jonas at freepascal.org
Mon Aug 24 19:20:37 CEST 2020
On 24/08/2020 02:11, Martin via fpc-devel wrote:
> Assuming the following
> (and not counting on Interlocked... doing any Barriers itself)
> Thread 1
> Foo := val; // normal assign
> WriteBarrier; // make sure above write to Foo is executed, before the
> next write to flag
> InterLockedIncrement(Flag); // needed for the lock, if others do
> write access too.
> Thread 2
> If InterLockedExchangeAdd(Flag, 0) > 0 then begin
> ReadBarrier; // make sure below read is executed only after the
> read of the flag
> myval := Foo;
> That should get the correct value of Foo.
> Even if run a million times, and in all of this the read of Flag
> eventually happens exactly one cpu cycle after it was set.
> Now the Examples I've seen all are showing cases where the re-orderable
> assignment are in close proximity to each other.
> On the other hand compiler and CPU are getting better and better. So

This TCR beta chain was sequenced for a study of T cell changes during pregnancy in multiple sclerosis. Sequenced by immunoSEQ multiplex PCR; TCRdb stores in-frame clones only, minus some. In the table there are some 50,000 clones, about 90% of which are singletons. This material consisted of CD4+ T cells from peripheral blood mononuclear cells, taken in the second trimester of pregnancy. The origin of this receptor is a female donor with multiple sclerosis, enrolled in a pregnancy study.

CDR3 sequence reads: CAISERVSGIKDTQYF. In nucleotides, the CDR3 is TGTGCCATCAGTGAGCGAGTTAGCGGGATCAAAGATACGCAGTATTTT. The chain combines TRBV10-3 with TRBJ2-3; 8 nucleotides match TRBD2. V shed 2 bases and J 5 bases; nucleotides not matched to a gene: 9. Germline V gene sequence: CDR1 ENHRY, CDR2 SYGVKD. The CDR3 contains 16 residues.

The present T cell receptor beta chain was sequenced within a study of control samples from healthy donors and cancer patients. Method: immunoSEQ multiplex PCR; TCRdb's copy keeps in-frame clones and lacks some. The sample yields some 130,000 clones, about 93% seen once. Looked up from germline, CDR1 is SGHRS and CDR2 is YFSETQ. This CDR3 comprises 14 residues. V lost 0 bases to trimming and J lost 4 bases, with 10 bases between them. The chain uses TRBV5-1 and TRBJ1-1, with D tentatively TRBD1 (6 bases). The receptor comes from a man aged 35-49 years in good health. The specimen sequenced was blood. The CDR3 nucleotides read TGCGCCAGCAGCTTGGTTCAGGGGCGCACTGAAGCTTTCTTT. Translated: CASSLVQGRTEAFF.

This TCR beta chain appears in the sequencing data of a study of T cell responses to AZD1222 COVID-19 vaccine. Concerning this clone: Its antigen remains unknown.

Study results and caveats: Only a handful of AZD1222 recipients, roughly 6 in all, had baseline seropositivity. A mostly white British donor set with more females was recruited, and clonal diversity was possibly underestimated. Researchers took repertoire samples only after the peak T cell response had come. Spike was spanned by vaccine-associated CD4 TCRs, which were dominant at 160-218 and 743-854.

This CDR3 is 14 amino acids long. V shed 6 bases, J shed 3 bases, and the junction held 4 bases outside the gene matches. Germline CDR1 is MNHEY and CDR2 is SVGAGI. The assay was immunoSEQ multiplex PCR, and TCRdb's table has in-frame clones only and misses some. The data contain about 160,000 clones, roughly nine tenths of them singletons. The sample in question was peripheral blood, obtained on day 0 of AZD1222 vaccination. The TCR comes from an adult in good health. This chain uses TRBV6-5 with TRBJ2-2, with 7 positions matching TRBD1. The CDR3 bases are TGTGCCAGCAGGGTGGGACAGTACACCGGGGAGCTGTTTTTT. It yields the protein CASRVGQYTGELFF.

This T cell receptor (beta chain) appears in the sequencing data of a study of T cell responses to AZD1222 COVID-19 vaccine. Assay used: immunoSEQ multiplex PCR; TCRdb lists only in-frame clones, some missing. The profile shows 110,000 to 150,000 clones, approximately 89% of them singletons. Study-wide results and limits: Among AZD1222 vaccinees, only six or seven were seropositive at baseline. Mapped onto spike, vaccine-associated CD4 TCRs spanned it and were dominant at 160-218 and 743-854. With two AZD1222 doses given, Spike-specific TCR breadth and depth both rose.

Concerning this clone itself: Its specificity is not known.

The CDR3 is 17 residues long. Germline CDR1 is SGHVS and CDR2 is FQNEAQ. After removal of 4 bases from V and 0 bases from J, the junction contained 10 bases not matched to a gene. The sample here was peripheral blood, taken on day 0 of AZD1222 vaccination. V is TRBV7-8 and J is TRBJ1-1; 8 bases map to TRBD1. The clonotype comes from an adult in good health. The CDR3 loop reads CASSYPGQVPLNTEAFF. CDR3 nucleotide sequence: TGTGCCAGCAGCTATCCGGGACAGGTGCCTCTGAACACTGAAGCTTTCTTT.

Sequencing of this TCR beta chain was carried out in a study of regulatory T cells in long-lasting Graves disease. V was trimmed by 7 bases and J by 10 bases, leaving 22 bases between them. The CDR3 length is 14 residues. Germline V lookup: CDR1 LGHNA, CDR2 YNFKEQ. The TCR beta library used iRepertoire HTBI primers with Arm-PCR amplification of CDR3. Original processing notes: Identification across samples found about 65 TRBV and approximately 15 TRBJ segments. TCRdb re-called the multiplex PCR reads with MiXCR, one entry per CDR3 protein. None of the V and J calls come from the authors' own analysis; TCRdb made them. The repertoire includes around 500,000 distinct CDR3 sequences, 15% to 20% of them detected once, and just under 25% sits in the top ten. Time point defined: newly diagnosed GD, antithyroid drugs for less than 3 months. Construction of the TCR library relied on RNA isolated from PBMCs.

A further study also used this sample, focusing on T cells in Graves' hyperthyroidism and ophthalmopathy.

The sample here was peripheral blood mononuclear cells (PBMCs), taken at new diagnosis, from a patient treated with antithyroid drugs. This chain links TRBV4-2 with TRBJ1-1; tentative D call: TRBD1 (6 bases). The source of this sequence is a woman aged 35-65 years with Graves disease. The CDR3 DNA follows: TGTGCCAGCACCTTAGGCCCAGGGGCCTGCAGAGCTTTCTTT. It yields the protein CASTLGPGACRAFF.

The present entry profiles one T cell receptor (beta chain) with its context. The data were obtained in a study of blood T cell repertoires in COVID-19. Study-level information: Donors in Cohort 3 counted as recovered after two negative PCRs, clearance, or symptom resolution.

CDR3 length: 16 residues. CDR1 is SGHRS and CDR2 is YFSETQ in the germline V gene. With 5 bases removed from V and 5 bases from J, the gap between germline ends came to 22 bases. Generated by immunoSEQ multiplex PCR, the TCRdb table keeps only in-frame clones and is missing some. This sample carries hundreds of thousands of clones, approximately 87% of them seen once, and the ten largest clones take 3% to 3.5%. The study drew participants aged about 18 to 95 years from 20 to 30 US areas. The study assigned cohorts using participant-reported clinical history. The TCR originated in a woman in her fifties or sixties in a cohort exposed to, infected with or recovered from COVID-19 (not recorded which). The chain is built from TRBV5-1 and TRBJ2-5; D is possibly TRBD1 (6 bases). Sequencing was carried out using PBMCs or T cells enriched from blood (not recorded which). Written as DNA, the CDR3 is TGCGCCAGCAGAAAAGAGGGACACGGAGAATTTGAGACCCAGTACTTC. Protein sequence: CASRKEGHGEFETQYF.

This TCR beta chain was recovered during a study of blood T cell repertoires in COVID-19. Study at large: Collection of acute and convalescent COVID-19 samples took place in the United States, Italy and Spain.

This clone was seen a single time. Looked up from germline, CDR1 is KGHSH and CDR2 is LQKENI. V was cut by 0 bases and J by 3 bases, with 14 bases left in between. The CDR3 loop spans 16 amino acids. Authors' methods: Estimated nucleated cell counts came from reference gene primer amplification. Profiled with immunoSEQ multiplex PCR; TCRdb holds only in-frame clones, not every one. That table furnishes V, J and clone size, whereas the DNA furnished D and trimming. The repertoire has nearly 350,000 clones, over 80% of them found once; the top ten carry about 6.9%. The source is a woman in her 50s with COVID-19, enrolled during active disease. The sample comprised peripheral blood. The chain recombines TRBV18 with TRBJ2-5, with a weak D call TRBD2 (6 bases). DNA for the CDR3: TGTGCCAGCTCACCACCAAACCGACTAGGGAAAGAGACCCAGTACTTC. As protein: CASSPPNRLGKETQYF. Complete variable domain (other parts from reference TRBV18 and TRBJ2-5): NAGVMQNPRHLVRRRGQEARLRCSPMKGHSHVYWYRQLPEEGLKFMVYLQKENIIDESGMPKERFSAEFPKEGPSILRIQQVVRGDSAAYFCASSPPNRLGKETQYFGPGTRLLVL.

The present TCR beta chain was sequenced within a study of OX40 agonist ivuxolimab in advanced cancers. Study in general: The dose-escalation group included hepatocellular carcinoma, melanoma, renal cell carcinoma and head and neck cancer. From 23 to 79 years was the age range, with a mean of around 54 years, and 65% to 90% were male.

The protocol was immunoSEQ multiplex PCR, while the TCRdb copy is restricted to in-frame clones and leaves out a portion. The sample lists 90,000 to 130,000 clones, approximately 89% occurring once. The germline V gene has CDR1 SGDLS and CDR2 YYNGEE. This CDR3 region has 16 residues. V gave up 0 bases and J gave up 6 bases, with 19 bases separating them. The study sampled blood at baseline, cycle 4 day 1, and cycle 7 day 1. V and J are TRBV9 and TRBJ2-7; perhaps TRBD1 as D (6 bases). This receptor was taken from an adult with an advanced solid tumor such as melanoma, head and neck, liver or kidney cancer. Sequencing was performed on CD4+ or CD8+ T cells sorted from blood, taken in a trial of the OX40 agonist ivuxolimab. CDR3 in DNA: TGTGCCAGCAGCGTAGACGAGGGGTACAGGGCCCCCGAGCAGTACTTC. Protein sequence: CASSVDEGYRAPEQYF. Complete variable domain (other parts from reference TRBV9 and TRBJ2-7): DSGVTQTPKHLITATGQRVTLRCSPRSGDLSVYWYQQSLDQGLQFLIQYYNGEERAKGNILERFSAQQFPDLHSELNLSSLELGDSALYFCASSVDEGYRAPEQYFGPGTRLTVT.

> there is nothing that would in theory stop them to swap read/write order
> over any amount of statements....
Correct. In particular on multi-socket systems, or e.g. Ryzen processors
with multiple core/CPU complexes, this is quite possible.
> So even if (in Thread 1) I returned from a subroutine (which could be
> inlined for all I (don't) know), done some other work, and only then set
> the flag.
> If I want to be sure, any value that was written in the subroutine is
> written before the flag gets set, then I should do a WriteBarrier?
> Or is that paranoid?
It's not paranoid, it is the only correct way to write the code.
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